PRIMARY schools are pressing for a greater share of lottery money as the Sports Council plans its distribution of cash for the next eight years, writes Diane Spencer.
A campaign spearheaded by a Middlesex primary school governor is seeking an end to the "40-hour rule" making lottery awards dependent on premises being open for community use for that amount of time per week.
Because security worries and small sites make this difficult, funds for most primary schools are ruled out. Brian Holder, a governor of Stanley junior school, Teddington, has lobbied MPs and approached the National Association of Head Teachers, the Central Council of Physical Recreation and the Sports Council in an attempt to get the rule scrapped.
Schools can bid for money under the Lottery Sports Fund's School Community Sports Initiative (SCSI), launched in October 1996.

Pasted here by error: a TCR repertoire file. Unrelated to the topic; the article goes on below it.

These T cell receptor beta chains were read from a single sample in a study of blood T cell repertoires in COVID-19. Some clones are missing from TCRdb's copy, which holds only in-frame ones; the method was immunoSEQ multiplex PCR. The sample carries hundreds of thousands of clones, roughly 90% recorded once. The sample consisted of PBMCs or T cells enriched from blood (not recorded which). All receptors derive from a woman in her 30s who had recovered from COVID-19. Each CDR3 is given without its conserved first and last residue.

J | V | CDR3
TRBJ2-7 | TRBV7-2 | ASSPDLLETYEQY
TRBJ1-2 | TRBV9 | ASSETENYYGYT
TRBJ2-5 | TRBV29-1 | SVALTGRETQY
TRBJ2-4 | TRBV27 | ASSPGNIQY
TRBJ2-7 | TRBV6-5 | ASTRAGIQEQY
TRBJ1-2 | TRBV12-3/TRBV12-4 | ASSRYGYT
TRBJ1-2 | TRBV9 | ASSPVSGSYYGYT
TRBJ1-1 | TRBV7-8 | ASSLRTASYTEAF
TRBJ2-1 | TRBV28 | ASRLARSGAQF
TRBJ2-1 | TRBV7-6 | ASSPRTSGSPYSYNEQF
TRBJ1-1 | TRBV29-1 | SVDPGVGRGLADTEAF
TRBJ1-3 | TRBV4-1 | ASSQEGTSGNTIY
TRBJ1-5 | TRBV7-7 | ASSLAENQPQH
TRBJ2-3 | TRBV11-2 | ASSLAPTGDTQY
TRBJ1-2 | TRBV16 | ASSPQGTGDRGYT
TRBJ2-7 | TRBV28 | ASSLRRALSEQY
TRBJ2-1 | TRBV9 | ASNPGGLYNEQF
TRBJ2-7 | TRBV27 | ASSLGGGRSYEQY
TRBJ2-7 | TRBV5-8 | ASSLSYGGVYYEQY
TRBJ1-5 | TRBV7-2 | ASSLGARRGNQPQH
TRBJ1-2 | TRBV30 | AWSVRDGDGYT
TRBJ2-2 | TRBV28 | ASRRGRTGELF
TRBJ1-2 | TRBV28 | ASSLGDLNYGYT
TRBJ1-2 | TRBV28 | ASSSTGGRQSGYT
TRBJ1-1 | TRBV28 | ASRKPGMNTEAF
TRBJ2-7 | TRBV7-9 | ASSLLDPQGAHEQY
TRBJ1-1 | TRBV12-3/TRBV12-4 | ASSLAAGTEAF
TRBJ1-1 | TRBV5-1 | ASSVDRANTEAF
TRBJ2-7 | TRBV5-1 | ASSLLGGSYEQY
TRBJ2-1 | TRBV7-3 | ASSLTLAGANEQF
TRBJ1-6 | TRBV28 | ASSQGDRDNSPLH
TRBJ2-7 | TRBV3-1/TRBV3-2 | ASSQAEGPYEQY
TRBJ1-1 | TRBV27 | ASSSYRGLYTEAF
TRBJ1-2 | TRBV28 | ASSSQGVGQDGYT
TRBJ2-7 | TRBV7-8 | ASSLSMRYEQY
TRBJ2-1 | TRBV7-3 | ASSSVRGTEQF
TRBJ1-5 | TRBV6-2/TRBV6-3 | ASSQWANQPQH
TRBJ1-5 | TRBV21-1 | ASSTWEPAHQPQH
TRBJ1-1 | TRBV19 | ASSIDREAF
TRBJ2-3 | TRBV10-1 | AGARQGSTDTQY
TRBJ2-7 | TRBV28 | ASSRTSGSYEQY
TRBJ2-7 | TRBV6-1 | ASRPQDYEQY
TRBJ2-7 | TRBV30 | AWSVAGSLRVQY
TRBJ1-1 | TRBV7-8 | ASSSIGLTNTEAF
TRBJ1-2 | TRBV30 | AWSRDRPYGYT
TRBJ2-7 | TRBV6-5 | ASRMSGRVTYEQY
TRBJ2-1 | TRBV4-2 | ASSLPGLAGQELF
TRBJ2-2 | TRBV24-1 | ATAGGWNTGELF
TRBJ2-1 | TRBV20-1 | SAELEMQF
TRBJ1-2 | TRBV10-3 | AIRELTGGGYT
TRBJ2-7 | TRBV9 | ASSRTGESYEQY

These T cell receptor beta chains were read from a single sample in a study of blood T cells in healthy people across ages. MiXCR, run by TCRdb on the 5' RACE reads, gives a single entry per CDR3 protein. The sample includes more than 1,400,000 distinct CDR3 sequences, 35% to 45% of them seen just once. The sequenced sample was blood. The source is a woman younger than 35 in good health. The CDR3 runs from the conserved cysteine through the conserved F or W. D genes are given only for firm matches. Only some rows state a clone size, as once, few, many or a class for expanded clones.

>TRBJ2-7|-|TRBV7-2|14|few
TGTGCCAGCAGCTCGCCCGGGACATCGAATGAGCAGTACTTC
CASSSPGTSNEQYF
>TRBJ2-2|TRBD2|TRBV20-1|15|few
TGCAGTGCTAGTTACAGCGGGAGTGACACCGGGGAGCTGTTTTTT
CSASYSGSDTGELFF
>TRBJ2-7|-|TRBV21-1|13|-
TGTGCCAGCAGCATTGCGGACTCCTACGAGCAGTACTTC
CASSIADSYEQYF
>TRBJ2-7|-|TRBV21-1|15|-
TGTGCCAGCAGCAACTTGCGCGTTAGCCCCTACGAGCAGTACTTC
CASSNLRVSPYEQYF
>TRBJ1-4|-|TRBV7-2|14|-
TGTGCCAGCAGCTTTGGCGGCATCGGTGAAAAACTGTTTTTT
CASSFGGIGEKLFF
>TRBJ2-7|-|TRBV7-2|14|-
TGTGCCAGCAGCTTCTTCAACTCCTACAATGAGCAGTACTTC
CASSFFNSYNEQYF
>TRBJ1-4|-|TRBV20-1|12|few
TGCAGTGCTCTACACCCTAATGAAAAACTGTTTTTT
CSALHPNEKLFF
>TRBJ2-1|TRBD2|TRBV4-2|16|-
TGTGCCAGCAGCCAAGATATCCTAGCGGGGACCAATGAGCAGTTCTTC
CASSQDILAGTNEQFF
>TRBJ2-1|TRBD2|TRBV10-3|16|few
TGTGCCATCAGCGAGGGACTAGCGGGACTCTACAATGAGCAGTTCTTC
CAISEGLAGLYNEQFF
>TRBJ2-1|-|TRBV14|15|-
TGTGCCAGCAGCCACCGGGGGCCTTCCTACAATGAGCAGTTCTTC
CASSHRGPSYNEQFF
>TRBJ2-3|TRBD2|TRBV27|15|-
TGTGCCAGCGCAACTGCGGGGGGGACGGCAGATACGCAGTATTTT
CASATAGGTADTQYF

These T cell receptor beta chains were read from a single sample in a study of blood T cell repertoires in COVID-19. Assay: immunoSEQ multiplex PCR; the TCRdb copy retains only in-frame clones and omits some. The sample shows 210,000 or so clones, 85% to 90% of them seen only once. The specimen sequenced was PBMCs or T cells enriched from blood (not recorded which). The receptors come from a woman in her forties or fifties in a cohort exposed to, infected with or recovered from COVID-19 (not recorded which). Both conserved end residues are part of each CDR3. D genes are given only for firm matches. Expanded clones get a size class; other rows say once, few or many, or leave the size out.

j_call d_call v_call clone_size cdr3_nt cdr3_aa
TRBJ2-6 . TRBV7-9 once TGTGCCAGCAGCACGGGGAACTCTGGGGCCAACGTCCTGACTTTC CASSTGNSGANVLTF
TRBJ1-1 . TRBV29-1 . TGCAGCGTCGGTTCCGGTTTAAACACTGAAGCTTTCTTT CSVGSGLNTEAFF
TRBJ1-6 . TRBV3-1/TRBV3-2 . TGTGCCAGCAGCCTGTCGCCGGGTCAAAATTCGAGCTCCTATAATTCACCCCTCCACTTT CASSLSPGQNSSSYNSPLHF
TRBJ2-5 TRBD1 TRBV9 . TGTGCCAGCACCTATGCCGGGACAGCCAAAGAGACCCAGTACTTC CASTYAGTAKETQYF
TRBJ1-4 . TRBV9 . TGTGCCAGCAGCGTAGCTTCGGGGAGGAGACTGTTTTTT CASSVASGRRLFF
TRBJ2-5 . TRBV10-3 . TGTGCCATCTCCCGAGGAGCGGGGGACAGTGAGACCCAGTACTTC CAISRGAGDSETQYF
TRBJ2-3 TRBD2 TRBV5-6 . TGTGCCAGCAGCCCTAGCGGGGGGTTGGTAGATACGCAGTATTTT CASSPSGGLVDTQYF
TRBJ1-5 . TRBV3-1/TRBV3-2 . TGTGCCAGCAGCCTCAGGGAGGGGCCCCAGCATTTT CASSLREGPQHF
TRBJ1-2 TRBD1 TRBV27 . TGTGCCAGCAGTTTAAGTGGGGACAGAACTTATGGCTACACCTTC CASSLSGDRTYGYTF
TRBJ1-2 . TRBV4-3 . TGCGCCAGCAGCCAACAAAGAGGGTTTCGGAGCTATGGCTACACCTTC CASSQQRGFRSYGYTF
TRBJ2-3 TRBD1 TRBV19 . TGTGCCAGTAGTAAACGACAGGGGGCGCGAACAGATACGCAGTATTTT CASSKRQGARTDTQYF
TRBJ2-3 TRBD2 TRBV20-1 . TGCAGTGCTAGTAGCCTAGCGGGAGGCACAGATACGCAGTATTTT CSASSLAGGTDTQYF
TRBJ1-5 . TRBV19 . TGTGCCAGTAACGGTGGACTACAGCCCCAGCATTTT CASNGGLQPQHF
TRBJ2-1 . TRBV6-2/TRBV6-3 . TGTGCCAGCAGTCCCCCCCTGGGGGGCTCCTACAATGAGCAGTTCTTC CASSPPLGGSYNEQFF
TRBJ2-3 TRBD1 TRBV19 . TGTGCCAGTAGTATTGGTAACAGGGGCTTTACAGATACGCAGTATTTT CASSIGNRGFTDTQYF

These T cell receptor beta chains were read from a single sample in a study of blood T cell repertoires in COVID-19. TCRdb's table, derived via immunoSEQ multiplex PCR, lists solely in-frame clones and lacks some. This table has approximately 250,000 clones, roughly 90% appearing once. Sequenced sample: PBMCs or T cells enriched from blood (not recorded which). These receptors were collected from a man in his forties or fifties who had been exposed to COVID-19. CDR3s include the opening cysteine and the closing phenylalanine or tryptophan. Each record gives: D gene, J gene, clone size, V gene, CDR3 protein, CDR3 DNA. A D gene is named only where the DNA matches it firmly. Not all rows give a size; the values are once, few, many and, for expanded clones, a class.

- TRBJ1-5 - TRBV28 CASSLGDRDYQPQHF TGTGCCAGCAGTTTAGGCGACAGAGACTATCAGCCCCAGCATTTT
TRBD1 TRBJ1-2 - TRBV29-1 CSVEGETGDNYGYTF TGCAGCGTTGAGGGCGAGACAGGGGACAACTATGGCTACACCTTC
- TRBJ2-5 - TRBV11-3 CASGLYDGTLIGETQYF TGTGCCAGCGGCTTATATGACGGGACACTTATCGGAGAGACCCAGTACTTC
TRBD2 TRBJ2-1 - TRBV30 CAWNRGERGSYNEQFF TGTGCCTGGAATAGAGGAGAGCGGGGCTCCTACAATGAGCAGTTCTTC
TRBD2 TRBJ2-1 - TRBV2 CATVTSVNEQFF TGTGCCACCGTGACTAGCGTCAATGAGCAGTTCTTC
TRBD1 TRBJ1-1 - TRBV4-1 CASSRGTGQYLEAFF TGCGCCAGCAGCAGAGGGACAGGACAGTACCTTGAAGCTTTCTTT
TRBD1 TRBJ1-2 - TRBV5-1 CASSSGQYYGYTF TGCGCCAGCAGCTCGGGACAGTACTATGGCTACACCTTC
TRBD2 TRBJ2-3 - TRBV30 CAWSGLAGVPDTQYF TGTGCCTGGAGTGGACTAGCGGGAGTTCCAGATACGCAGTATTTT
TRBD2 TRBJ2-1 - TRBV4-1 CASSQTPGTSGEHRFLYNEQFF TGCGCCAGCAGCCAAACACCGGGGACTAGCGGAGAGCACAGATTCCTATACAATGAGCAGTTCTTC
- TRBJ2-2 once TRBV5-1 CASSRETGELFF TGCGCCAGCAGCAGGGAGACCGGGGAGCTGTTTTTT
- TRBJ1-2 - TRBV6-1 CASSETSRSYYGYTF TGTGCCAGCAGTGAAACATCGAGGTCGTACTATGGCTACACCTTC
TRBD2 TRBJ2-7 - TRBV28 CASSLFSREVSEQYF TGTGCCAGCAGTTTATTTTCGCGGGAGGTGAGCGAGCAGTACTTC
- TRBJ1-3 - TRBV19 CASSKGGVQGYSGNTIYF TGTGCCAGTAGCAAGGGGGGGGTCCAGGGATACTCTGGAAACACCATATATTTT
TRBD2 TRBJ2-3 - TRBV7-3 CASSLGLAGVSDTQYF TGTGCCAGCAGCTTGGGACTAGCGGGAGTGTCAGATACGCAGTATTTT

The SCSI was intended to complement the Priority Areas Initiative that began in March 1995 when the Sports Council became aware of inequalities in the distribution of lottery funds.
But no state primary school in a town or city has received a penny under the SCSI, Mr Holder said.
Responding on behalf of all primary schools to the Sports Lottery Fund's consultation exercise, he said that a cheap and most effective improvement would be to level playgrounds and resurface them for sports, marked in different colours for various games.
Special arrangements should be made for primaries in the most deprived areas as they not only lacked facilities and resources, but parental, financial and community support and the skills necessary to make a bid for SCSI funds.
A National Playing Fields Association multi-games wall at pound;27,000 could kick-start the development of sporting interest for pupils, parents and the community. "It may not be glamorous, but it could be effective," said Mr Holder.
The Sports Lottery Fund is due to publish its strategy for priorities and funding next month.